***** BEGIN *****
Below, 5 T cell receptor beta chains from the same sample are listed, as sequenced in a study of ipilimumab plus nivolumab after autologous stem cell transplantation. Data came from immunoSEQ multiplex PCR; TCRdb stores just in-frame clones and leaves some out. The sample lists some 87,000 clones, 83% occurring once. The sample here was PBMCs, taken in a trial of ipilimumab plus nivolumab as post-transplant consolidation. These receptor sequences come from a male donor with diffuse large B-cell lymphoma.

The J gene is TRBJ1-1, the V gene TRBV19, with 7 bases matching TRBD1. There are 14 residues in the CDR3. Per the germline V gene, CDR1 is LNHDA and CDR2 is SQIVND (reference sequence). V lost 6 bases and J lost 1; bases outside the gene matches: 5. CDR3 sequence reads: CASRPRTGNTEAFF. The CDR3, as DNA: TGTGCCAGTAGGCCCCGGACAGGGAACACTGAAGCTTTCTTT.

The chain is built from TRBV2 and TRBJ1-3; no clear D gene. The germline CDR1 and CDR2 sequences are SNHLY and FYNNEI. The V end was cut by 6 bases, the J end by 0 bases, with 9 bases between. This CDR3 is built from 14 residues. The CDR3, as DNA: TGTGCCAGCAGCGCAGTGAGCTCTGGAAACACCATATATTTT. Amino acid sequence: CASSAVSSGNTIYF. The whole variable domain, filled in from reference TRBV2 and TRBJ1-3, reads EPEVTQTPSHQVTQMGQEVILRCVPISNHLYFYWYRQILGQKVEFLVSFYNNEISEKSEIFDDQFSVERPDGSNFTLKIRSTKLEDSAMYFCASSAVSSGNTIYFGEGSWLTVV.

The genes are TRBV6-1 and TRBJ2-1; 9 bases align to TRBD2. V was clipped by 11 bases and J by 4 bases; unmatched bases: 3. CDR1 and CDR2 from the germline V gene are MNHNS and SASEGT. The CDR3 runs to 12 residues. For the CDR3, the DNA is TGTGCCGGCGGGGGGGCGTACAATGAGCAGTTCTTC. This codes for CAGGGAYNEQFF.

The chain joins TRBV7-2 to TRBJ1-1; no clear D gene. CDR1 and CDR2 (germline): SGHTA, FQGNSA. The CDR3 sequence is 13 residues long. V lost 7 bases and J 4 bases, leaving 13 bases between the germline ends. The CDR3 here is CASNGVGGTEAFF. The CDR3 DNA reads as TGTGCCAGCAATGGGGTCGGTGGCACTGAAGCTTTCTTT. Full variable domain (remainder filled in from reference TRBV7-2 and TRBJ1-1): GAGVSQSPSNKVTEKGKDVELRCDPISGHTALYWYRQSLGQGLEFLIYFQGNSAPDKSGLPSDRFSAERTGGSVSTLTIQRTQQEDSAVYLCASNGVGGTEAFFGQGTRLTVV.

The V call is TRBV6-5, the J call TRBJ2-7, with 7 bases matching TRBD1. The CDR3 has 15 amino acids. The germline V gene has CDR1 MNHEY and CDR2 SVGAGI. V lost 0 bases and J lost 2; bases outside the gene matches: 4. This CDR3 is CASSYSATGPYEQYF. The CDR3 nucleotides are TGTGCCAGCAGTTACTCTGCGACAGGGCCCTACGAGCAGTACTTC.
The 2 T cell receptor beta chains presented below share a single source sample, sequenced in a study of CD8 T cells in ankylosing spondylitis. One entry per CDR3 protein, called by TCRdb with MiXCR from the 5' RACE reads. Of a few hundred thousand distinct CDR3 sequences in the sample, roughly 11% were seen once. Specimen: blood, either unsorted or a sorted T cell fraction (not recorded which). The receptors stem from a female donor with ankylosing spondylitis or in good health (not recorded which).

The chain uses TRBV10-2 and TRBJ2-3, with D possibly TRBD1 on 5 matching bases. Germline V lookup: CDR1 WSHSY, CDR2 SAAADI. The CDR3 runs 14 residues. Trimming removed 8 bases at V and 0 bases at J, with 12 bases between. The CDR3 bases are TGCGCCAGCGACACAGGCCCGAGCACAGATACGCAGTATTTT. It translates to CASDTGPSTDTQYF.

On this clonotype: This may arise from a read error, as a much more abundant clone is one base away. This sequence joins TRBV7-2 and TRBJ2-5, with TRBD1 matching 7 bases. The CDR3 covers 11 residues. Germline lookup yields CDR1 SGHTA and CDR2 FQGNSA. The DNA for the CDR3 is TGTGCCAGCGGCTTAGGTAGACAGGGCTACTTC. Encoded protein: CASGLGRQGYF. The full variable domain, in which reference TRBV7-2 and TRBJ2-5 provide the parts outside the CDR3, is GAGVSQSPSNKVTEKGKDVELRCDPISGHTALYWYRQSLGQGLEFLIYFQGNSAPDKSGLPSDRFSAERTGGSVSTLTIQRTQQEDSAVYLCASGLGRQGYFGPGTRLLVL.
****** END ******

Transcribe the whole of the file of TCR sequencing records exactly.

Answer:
Below, 5 T cell receptor beta chains from the same sample are listed, as sequenced in a study of ipilimumab plus nivolumab after autologous stem cell transplantation. Data came from immunoSEQ multiplex PCR; TCRdb stores just in-frame clones and leaves some out. The sample lists some 87,000 clones, 83% occurring once. The sample here was PBMCs, taken in a trial of ipilimumab plus nivolumab as post-transplant consolidation. These receptor sequences come from a male donor with diffuse large B-cell lymphoma.

The J gene is TRBJ1-1, the V gene TRBV19, with 7 bases matching TRBD1. There are 14 residues in the CDR3. Per the germline V gene, CDR1 is LNHDA and CDR2 is SQIVND (reference sequence). V lost 6 bases and J lost 1; bases outside the gene matches: 5. CDR3 sequence reads: CASRPRTGNTEAFF. The CDR3, as DNA: TGTGCCAGTAGGCCCCGGACAGGGAACACTGAAGCTTTCTTT.

The chain is built from TRBV2 and TRBJ1-3; no clear D gene. The germline CDR1 and CDR2 sequences are SNHLY and FYNNEI. The V end was cut by 6 bases, the J end by 0 bases, with 9 bases between. This CDR3 is built from 14 residues. The CDR3, as DNA: TGTGCCAGCAGCGCAGTGAGCTCTGGAAACACCATATATTTT. Amino acid sequence: CASSAVSSGNTIYF. The whole variable domain, filled in from reference TRBV2 and TRBJ1-3, reads EPEVTQTPSHQVTQMGQEVILRCVPISNHLYFYWYRQILGQKVEFLVSFYNNEISEKSEIFDDQFSVERPDGSNFTLKIRSTKLEDSAMYFCASSAVSSGNTIYFGEGSWLTVV.

The genes are TRBV6-1 and TRBJ2-1; 9 bases align to TRBD2. V was clipped by 11 bases and J by 4 bases; unmatched bases: 3. CDR1 and CDR2 from the germline V gene are MNHNS and SASEGT. The CDR3 runs to 12 residues. For the CDR3, the DNA is TGTGCCGGCGGGGGGGCGTACAATGAGCAGTTCTTC. This codes for CAGGGAYNEQFF.

The chain joins TRBV7-2 to TRBJ1-1; no clear D gene. CDR1 and CDR2 (germline): SGHTA, FQGNSA. The CDR3 sequence is 13 residues long. V lost 7 bases and J 4 bases, leaving 13 bases between the germline ends. The CDR3 here is CASNGVGGTEAFF. The CDR3 DNA reads as TGTGCCAGCAATGGGGTCGGTGGCACTGAAGCTTTCTTT. Full variable domain (remainder filled in from reference TRBV7-2 and TRBJ1-1): GAGVSQSPSNKVTEKGKDVELRCDPISGHTALYWYRQSLGQGLEFLIYFQGNSAPDKSGLPSDRFSAERTGGSVSTLTIQRTQQEDSAVYLCASNGVGGTEAFFGQGTRLTVV.

The V call is TRBV6-5, the J call TRBJ2-7, with 7 bases matching TRBD1. The CDR3 has 15 amino acids. The germline V gene has CDR1 MNHEY and CDR2 SVGAGI. V lost 0 bases and J lost 2; bases outside the gene matches: 4. This CDR3 is CASSYSATGPYEQYF. The CDR3 nucleotides are TGTGCCAGCAGTTACTCTGCGACAGGGCCCTACGAGCAGTACTTC.
The 2 T cell receptor beta chains presented below share a single source sample, sequenced in a study of CD8 T cells in ankylosing spondylitis. One entry per CDR3 protein, called by TCRdb with MiXCR from the 5' RACE reads. Of a few hundred thousand distinct CDR3 sequences in the sample, roughly 11% were seen once. Specimen: blood, either unsorted or a sorted T cell fraction (not recorded which). The receptors stem from a female donor with ankylosing spondylitis or in good health (not recorded which).

The chain uses TRBV10-2 and TRBJ2-3, with D possibly TRBD1 on 5 matching bases. Germline V lookup: CDR1 WSHSY, CDR2 SAAADI. The CDR3 runs 14 residues. Trimming removed 8 bases at V and 0 bases at J, with 12 bases between. The CDR3 bases are TGCGCCAGCGACACAGGCCCGAGCACAGATACGCAGTATTTT. It translates to CASDTGPSTDTQYF.

On this clonotype: This may arise from a read error, as a much more abundant clone is one base away. This sequence joins TRBV7-2 and TRBJ2-5, with TRBD1 matching 7 bases. The CDR3 covers 11 residues. Germline lookup yields CDR1 SGHTA and CDR2 FQGNSA. The DNA for the CDR3 is TGTGCCAGCGGCTTAGGTAGACAGGGCTACTTC. Encoded protein: CASGLGRQGYF. The full variable domain, in which reference TRBV7-2 and TRBJ2-5 provide the parts outside the CDR3, is GAGVSQSPSNKVTEKGKDVELRCDPISGHTALYWYRQSLGQGLEFLIYFQGNSAPDKSGLPSDRFSAERTGGSVSTLTIQRTQQEDSAVYLCASGLGRQGYFGPGTRLLVL.